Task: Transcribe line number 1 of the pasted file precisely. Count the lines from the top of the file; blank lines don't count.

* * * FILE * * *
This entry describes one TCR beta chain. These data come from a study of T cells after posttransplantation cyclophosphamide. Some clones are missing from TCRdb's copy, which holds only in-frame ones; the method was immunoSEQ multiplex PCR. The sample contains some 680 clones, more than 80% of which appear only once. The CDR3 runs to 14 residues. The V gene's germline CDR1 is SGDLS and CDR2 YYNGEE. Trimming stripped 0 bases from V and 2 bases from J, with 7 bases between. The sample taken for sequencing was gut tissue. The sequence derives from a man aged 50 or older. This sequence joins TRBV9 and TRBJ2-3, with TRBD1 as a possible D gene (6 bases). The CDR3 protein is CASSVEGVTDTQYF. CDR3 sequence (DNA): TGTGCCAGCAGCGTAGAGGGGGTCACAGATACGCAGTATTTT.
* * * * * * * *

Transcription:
This entry describes one TCR beta chain. These data come from a study of T cells after posttransplantation cyclophosphamide. Some clones are missing from TCRdb's copy, which holds only in-frame ones; the method was immunoSEQ multiplex PCR. The sample contains some 680 clones, more than 80% of which appear only once. The CDR3 runs to 14 residues. The V gene's germline CDR1 is SGDLS and CDR2 YYNGEE. Trimming stripped 0 bases from V and 2 bases from J, with 7 bases between. The sample taken for sequencing was gut tissue. The sequence derives from a man aged 50 or older. This sequence joins TRBV9 and TRBJ2-3, with TRBD1 as a possible D gene (6 bases). The CDR3 protein is CASSVEGVTDTQYF. CDR3 sequence (DNA): TGTGCCAGCAGCGTAGAGGGGGTCACAGATACGCAGTATTTT.